When the N.H.L. Began Play 100 Years Ago, Goalies Stood Tall

Benedict’s habit of dropping to his knees to stop the puck had led Toronto fans to mockingly call him Praying Benny.

“the item was against the rules then,” Benedict told The Ottawa Journal in 1962, “yet if you made the item look like an accident, you could get away without a penalty. I got pretty Great at the item.”

(Goalies would certainly have wanted to avoid penalties: They served their own penalties until the 1941-42 season, forcing their teammates to guard the net in their absence.)

Still, the item seems which Art Ross, best known today as the namesake of the N.H.L.’s scoring trophy, was the man behind the rule change. Ross’s lifelong friends Frank along with Lester Patrick had changed the goaltending rule inside rival Pacific Coast Hockey Association. Ross liked the modification along with introduced the item for the 1916-17 season inside Art Ross Hockey League, an amateur organization he led in Montreal.

Ross had been one of the top players in hockey since the winter of 1905-6. The 1917-18 season would certainly be his last as a player, along using a few days before the start of the N.H.L.’s inaugural campaign, he spoke about changing the rules for goalies. Ross, then 32, pointed out which any additional player could drop to his knees anywhere on the ice — even if he found himself guarding the net with his goaltender out of position.

Three weeks after the start of which first season, the N.H.L. made the switch to allow goalies to drop to the ice. Ross’s Montreal Wanderers had already withdrawn via the league, yet newspapers in Montreal along with Ottawa noted which he “can enjoy a measure of moral satisfaction via the fact which a suggestion made several weeks ago has been officially adopted by the National Hockey League.”

The former Maple Leafs great Johnny Bower, the oldest living N.H.L. netminder at 93, said he was not aware of the old rule.


Frederik Andersen of the Maple Leafs said he was always taught to stay on his feet, though rules today allow him to drop to the ice.

Brad Rempel/USA Today Sports, via Reuters

yet Toronto’s current goalie, Frederik Andersen, 28, had heard of “which funny rule change.”

Andersen’s father was his first goalie coach in Denmark, along with Andersen said which while he later had an instructor teaching him how to play low to the ice, his coaches generally expected him to stay on his feet.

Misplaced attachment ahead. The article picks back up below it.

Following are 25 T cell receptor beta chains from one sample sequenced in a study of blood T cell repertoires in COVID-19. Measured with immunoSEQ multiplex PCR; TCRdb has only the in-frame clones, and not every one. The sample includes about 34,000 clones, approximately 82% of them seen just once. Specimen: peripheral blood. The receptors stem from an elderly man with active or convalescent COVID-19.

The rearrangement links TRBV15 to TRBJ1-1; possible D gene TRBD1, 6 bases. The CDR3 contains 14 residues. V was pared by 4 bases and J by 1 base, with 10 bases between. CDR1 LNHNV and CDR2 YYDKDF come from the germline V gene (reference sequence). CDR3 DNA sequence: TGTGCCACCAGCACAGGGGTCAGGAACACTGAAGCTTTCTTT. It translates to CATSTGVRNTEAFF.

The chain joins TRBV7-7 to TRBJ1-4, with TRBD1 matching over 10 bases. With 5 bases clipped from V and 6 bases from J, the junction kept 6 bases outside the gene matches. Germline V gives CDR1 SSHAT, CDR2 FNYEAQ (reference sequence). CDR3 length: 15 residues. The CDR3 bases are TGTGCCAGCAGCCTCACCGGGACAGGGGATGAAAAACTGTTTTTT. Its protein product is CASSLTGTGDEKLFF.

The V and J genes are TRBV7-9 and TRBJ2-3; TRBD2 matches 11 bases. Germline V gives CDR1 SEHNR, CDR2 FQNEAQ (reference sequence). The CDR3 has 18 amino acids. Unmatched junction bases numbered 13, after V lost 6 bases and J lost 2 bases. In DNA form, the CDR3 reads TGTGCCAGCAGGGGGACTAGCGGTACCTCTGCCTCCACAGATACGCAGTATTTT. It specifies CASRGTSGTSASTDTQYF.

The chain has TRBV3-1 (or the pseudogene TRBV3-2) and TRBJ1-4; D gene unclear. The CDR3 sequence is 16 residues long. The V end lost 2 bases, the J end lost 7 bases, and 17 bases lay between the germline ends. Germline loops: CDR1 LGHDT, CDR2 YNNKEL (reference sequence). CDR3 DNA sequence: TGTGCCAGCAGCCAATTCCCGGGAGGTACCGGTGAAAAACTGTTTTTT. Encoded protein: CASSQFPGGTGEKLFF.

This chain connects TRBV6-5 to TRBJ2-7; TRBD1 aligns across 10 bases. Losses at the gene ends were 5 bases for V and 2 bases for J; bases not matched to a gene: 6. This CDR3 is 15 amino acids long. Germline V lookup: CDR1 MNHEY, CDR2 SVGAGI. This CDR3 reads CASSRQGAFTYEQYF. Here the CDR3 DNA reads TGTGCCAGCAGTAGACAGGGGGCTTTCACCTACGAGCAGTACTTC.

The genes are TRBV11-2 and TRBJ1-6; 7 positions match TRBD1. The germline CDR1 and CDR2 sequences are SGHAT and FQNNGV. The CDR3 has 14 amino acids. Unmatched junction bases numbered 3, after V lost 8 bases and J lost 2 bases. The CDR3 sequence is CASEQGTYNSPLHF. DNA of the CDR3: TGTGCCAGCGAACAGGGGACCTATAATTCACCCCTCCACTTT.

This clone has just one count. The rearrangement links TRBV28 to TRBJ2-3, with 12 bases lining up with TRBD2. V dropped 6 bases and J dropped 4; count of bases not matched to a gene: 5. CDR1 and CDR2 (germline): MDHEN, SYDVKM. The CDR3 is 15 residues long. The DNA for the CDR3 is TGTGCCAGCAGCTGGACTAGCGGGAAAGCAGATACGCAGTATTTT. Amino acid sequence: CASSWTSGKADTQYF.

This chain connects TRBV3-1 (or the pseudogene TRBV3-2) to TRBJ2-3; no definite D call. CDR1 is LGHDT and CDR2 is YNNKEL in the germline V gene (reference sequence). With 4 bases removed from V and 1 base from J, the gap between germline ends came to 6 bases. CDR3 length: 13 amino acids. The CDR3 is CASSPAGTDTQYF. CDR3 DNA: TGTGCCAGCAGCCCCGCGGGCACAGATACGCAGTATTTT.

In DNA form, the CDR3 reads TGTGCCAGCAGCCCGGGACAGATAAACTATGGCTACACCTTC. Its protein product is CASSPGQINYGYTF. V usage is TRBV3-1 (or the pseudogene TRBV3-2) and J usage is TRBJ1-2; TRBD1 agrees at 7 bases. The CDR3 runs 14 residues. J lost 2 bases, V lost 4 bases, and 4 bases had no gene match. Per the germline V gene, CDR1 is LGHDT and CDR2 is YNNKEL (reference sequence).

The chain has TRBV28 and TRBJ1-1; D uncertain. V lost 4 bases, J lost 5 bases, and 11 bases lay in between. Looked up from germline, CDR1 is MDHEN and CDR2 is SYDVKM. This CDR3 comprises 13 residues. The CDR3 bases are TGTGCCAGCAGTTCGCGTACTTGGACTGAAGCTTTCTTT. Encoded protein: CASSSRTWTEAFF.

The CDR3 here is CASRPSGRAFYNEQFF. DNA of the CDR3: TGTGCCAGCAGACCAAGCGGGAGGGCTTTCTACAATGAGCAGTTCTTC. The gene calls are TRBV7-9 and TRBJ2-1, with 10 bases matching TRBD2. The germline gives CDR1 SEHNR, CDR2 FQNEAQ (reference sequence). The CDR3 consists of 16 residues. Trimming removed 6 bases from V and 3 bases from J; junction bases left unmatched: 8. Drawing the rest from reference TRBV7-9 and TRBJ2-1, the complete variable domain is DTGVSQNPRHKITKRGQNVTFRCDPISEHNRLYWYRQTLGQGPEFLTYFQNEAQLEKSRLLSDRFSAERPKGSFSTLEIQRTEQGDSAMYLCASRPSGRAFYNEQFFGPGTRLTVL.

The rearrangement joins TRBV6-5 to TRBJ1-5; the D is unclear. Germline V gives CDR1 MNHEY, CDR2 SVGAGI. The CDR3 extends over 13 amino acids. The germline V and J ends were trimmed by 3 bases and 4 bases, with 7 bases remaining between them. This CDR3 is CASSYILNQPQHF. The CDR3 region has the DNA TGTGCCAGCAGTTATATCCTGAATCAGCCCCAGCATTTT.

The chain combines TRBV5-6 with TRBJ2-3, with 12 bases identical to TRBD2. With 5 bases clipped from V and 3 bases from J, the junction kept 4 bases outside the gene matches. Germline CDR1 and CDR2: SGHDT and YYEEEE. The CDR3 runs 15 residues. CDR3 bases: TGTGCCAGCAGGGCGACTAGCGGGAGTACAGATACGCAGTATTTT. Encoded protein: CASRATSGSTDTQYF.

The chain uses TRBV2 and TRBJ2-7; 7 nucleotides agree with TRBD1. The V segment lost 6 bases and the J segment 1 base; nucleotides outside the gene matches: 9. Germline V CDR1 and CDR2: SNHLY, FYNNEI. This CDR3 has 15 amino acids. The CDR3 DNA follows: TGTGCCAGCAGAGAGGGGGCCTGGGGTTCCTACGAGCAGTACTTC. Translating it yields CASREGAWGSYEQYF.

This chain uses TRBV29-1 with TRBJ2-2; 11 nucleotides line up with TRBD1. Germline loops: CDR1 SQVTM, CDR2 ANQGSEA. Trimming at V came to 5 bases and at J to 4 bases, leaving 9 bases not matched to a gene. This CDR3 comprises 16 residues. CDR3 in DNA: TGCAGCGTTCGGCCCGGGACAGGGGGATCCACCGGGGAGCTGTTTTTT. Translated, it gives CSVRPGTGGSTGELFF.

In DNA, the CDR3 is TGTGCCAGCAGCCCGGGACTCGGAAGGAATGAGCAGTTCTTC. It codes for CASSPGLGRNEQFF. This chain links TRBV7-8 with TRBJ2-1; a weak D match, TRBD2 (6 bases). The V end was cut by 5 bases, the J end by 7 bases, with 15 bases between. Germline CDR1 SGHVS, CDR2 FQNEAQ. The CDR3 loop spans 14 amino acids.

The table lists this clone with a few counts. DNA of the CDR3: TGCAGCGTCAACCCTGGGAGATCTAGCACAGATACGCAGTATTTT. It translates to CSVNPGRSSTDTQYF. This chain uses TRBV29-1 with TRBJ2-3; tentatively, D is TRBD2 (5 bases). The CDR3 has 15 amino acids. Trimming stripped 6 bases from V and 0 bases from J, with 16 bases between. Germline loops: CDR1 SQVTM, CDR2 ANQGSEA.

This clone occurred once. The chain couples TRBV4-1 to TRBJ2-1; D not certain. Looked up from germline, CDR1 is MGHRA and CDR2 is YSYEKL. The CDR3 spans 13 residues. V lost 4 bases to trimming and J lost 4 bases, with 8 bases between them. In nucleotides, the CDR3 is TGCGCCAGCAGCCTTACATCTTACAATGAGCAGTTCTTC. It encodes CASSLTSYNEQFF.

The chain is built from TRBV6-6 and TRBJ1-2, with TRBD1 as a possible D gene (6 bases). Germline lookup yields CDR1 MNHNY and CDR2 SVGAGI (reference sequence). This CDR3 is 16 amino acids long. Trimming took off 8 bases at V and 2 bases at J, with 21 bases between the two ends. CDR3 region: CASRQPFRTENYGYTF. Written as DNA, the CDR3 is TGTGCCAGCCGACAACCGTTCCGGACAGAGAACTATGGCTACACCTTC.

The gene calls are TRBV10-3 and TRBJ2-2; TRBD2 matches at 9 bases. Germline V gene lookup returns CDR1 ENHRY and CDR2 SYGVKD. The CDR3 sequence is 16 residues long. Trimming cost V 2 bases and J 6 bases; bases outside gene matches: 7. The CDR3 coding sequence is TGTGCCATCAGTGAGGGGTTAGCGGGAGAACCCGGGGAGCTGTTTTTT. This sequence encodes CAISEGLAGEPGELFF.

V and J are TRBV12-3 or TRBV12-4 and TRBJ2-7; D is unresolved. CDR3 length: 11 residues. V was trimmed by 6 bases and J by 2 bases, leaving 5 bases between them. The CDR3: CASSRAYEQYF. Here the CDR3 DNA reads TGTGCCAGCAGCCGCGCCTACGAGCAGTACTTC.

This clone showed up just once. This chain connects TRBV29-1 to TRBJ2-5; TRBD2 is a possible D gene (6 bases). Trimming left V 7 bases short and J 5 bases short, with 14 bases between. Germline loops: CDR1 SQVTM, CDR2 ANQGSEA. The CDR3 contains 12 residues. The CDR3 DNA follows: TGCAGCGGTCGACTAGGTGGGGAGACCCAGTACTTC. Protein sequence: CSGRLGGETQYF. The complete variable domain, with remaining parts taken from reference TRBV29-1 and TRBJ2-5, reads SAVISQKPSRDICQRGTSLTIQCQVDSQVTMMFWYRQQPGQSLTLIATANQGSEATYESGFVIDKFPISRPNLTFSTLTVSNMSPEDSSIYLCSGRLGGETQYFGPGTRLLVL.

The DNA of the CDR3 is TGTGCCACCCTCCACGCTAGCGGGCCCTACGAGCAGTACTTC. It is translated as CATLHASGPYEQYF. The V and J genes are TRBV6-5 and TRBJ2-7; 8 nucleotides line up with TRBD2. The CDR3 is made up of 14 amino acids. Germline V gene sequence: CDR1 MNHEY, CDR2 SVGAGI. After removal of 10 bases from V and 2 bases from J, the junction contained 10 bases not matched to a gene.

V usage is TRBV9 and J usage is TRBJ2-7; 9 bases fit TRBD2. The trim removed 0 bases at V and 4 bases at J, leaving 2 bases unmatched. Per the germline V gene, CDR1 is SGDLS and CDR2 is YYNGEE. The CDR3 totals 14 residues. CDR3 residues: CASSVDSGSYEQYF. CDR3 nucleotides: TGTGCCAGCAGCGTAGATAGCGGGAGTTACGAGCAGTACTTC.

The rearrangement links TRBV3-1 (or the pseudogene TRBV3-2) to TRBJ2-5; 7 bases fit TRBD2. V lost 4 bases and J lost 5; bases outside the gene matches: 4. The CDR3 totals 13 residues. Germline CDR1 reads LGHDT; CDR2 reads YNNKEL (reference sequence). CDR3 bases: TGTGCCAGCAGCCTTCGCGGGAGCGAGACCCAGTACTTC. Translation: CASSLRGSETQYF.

“I think which’s one of those things where you want to be patient,” Andersen said.

Patience is actually hardly the word to describe Bower’s coaches, whether the item was Punch Imlach in Toronto or any number of them during his long tenure inside American Hockey League.

“If you fell down, the coach would certainly come after you,” said Bower, who played inside 1950s along with ’60s. “ ‘Stand up as much as you can,’ they’d say. ‘If you fall down, you’ll be in trouble.’ ”

The Hall of Famer Ken Dryden, the Montreal Canadiens’ goaltender inside 1970s, said standing up was the style of play long after Bower, along with the item was reinforced by coaches along with the news media.

“Anyone who didn’t was a flopper, along with which was a disparaging term,” he said.

Dryden said the item was not until after he stopped playing which he realized the standup style was simply a compromise for safety. the item was not until the 1960s which many goalies commenced wearing masks.

“You protect your head,” he said. “Keep the item out of the way, above the bar. the item didn’t have anything to do with effectiveness. Even after the mask, standup was still the style.”

yet playing standup did not necessarily mean playing upright. Of the goalies he watched growing up inside 1950s, Dryden said: “Terry Sawchuk crouched, yet he didn’t go down much. Jacques Plante played on his skates. He was very fluid, along with in a deep crouch, yet the item was still a standup style.”

Dryden loved the way Glenn Hall moved around his crease. Hall is actually considered the pioneer of the butterfly style, spreading his legs wide across the ice to cover the bottom of the net.

“They often called me a flopper,” said Hall, who was known as Mr. Goalie. “I’d get upset with which. I was the opposite of a flopper. I was under control.”

Before Hall, along with for a long time after, when goalies went down, they often flung themselves to one side of the net or the additional, stacking their pads to provide the largest barrier.

“I found which you could spread your legs wide along with cover more of the dangerous part of the net,” Hall said. “If you stacked your pads, the item took you all weekend to get up. With the butterfly, all you needed was to catch an edge using a skate blade, along with using a slight rocking motion, you were back up along with in position.”


Ken Dryden said Dominik Hasek, right, “understood which he could bring his whole body under the bar.”

Paul Sancya/Associated Press

the item was not until the 1980s, with François Allaire as the first modern goalie coach along with Patrick Roy as his star pupil, which the butterfly style became the norm. Modern innovations also lightened along with strengthened goalie equipment.

along with then came Dominik Hasek, who, Dryden said, “understood which he could bring his whole body under the bar.”

“the item was all about finding as much of your body as possible to put between the puck along with the net,” he added. “Stand up, lie down. the item’s no longer a compromise between performance along with safety. You’re perfectly protected right now. the item’s all about performance.”

Continue reading the main story

Source link

Leave a Reply